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hi kubes

Welcome to the forum.

I've not met this before so I think you can call it kubes theorem. Well done for finding an algebraic proof. What about 3 or more digits ?

Bob

If you use http://www.mathsisfun.com/data/function-grapher-old.php

you can see the graph for yourself.

Differentiating gives 1 + sin(x) It's worth plotting this too. You'll see that maxima occur periodically.

Differentiating the slope function gives cos(x) and this is zero at π/2, 3π/2, 5π/2 etc. The first and every alternate one thereafter is a maximum. Plugging in π/2 for the slope function gives 1 + sin(π/2) = 2. I have zoomed in on the graph and used coordinates to get the gradient directly. Still get 2, not 1

It would be 1 for the function 1 - cos(x).

Bob

Hi,

If you differentiate the function, you have the slope at any value of x. So now you want to know when that is a maximum. So differentiate again and set equal to zero for stationary points. Investigate each to see which give a maximum.

These are only local maxima so you still need to consider which is the absolute one.

Bob

Hi Leila

Welcome to the forum.

I'm not doing your homework for you but I'll try to help a bit.

In logic p and q are statements and IMPLIES (sorry cannot do the symbol on my kindle) connects them in a complex statement. For example, "I've just won the lottery" IMPLIES "I'm going to be rich"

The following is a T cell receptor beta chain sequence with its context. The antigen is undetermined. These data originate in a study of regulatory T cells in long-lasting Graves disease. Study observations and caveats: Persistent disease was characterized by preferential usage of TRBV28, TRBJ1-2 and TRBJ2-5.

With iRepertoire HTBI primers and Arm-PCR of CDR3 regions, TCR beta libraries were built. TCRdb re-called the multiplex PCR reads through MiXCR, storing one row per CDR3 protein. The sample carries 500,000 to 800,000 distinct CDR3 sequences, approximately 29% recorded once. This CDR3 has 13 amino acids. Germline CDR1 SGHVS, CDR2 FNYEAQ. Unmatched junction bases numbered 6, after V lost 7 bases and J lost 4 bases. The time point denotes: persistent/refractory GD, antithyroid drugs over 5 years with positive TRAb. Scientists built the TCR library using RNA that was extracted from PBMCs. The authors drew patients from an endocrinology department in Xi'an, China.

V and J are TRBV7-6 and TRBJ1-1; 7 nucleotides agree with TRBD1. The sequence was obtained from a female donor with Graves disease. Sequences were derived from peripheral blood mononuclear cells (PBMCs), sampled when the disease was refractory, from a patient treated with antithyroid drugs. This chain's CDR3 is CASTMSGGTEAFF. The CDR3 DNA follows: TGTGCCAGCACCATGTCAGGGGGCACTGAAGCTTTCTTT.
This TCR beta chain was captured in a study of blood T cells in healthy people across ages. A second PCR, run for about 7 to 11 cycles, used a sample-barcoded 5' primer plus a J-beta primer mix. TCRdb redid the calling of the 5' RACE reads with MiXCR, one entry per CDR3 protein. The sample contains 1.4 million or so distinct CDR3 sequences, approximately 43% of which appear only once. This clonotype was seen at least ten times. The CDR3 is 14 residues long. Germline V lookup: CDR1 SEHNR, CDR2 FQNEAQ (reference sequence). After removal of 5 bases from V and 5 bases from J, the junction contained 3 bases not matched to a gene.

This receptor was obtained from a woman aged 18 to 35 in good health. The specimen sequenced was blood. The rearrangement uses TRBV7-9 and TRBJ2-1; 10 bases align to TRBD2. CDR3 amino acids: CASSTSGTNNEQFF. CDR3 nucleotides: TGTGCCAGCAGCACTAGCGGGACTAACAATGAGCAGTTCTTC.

You can still make complex statements that aren't' true such as "It's raining" IMPLIES "it must be Tuesday"

Let's deal with those words next.

Counterpositive , contrary and counterintuitive aren't used in logic.

A converse statement would be the exact opposite, q IMPLIES p

A counterpositive negates both statements and reverses the order, not q IMPLIES not p. If p IMPLIES q is true then so is not q IMPLIES not p.

A counter example is an example that proves a statement is false. It's Saturday and it's raining proves the example statement above about it being Tuesday is false.

So, if we start with question 1, you need a complete statement (that rules out most of the possibilities) and it should be obvious which to choose from the rest.

Suggestion:

Try as many as you can and post your answers. I'll check them and we can move forward from there.

Bob

Have you read my post? I have answered this above and given a link to the MIF page on this.

Bob

Do you know how to 'reduce' a number to its prime factors? I'll do

12. √576

as an example.

576 = 2 x 288 = 2 x 2 x 144 = 2 x 2 x 2 x 72 = 2 x 2 x 2 x 2 x 36 = 2 x 2 x 2 x 2 x 2 x 18 = 2 x 2 x 2 x 2 x 2 x 2 x 9 = 2 x 2 x 2 x 2 x 2 x 2 x 3 x 3

You keep dividing by prime factors until the resulting multiplication is all primes. http://www.mathsisfun.com/prime-factorization.html

Now you can see if the number is a perfect square:

2 x 2 x 2 x 2 x 2 x 2 x 3 x 3 = (2 x 2 x 2 x 3) x (2 x 2 x 2 x 3) = 24 x 24

Bob

#1 Correct, but how can you tell?

#2 Right, but again, how do you know?

#3 These ARE parallel... how do we know?

#7 Incorrect... show me how you would set these up to find the scale factors

#10 What is the sum of all angles? How many do you know? Subtract EVERYTHING you are given from the SUM of all... then simplify by combining like terms

If the angles are equal you have an example of 'corresponding angles' http://www.mathsisfun.com/geometry/corr … ngles.html

(7) is NOT incorrect! Your working is exactly what is needed. I'm guessing that your teacher is also expecting that you do (polygon B):polygon A, which would 'invert' the scale factor. So I would try x2 as the second answer.

(1) is also correct but you have an equals sign = where you need a minus sign - Looks like you just pressed the next door key on your computer.